“Massive debt will hurt bond ratings and property values too,” she said.

Noting that the $170 million estimated cost (although there would be Massachusetts School Building Authority reimbursement of about 25 percent) coupled with work on Hopkins School would be prohibitive, Kramer questioned whether it made more sense to renovate the existing Elmwood School instead.

Superintendent Carol Cavanaugh noted that it would cost more for that option and would not resolve space issues (Elmwood could only house Grades 2-3). She added that Hopkins School also did not have any more room for expansion.

Further along in the project, decisions like how “green” to make the building, types of materials used, inflation and more would affect the price tag, she said.

Nancy Cavanaugh warned against lowering the standards of schools to save money and harming students in the process. “Some kids won’t recover educationally,” she said.

Nasrullah said he recognized the schools are Hopkinton’s “crown jewel,” and level funding would be challenging, but stressed the importance of pointing out the town’s financial constraints to the public.

Select Board member Shahidul Mannan talked about the 25 percent population growth Hopkinton has experienced over the last several years, as well as the more than 20 percent enrollment growth in schools.

He said money from that growth was not used to increase capacity, and “infrastructure related to growth now is in front of us.”

Mannan said the town must find the “sweet spot” of managing quality services without adding to the burden for economically challenged households.

He said the schools create a “great brand” for the town, and cuts would impact quality of life. Mannan added it is “high time” to expand the tax base by looking for other revenue opportunities such as commercialization, having an economic development office, selling buildings like the Elmwood School, pursuing other state and federal funds, etc.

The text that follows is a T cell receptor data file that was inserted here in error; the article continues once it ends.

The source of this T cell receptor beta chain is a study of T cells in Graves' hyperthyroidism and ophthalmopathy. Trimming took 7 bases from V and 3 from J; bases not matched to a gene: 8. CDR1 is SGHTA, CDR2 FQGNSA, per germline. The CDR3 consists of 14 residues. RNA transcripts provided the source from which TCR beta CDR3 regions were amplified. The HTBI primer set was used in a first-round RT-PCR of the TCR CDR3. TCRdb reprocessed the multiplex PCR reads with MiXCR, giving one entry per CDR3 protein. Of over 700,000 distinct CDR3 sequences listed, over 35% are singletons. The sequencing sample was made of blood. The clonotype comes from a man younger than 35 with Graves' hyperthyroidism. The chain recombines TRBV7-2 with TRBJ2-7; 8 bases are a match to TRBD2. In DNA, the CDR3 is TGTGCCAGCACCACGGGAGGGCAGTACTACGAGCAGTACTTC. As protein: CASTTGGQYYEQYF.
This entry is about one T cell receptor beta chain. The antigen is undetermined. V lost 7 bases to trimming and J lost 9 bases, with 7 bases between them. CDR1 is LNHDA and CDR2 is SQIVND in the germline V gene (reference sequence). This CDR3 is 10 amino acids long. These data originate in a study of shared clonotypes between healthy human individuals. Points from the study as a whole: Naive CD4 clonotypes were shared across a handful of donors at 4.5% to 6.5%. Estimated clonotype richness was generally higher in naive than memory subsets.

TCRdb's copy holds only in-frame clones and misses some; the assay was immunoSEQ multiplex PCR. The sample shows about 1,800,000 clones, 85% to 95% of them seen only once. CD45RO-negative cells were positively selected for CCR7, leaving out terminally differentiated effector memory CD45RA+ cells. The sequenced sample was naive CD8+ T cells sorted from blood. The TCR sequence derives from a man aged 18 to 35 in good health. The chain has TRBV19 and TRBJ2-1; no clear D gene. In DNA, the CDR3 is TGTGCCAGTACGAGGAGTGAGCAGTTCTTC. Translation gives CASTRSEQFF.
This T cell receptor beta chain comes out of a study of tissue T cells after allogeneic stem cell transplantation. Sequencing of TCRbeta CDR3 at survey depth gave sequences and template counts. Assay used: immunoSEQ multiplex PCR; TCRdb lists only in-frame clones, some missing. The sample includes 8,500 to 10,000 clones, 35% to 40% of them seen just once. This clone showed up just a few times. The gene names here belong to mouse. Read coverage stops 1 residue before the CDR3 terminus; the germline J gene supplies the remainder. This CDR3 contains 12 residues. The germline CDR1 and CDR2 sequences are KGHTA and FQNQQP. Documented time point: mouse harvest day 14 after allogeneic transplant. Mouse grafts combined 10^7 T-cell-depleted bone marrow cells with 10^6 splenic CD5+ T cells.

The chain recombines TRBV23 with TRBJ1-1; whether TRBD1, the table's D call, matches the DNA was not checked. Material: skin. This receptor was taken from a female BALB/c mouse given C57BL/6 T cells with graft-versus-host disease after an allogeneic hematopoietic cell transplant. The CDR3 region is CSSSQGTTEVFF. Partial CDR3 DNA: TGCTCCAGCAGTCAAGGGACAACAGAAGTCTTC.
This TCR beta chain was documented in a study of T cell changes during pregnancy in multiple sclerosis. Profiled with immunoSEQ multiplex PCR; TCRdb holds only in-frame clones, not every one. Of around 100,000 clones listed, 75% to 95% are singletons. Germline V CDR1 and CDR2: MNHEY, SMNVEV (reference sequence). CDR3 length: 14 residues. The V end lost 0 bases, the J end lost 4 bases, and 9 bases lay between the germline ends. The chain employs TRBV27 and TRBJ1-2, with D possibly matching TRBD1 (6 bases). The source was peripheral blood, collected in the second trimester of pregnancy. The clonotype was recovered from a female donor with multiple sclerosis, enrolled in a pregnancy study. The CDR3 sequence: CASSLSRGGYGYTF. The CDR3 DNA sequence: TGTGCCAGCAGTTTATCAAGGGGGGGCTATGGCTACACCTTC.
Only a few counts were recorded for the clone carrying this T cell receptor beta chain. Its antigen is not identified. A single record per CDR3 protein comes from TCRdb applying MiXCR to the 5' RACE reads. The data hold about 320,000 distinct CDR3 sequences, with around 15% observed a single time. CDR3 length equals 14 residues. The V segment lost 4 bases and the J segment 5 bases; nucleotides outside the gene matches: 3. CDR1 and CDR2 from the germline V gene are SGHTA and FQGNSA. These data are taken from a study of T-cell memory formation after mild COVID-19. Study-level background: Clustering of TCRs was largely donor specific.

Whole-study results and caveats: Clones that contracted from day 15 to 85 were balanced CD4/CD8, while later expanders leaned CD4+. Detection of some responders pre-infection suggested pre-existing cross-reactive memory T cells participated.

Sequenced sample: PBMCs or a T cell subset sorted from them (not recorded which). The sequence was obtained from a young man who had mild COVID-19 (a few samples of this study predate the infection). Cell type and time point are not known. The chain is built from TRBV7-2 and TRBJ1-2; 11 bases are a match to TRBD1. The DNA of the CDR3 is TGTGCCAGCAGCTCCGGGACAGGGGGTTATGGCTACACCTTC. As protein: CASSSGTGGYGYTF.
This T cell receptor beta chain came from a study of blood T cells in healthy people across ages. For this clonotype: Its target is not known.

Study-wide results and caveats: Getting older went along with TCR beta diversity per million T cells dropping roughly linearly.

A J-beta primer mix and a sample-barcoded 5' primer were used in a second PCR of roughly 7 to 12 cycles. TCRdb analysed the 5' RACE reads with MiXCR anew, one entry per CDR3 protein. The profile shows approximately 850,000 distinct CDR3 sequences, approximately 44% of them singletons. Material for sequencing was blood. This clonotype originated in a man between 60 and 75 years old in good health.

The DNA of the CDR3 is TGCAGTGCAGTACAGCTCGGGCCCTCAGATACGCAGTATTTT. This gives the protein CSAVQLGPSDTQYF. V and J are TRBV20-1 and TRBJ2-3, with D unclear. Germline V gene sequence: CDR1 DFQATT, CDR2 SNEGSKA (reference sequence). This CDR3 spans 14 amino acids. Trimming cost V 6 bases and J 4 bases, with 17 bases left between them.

He urged the town to be “creative and action-oriented” in its pursuit of additional revenue streams.

Khumalo said by next Tuesday there may be more scenarios to consider.


  1. Jamie W

    On January 12, the select board joined the school committee in the middle school auditorium ( https://www.youtube.com/live/9CQPZyoVu9U?feature=share ). Members of the select board indicated they thought the proposed cuts were too great after hearing over an hour of community feedback. It was shocking, as a community member, to see them come back and say they expect the school committee to cut more than they the cut opposed in January.

  2. Bob F.

    Instead of planning never ending tax increases, it’s time to think out-side the box. I’m not proposing anything radical, just some tried and true common sense policies, eg. Wage and hiring freezes, increased class sizes, limiting non-core class offerings. implement user fees, join a regional 911 dispatch, etc. Audit all departments contracts, especially the school busing contract; why did we pay the bus company in 2020 – 2021 when the schools were fully remote and no busses were running? Also audit all insurance policies and contracts and seek competitive bids. Get a grip on it now or face more extreme measures when the citizens of Hopkinton take the meat cleaver to the budgets and you will be forced to cut services and institute things as double sessions in the schools.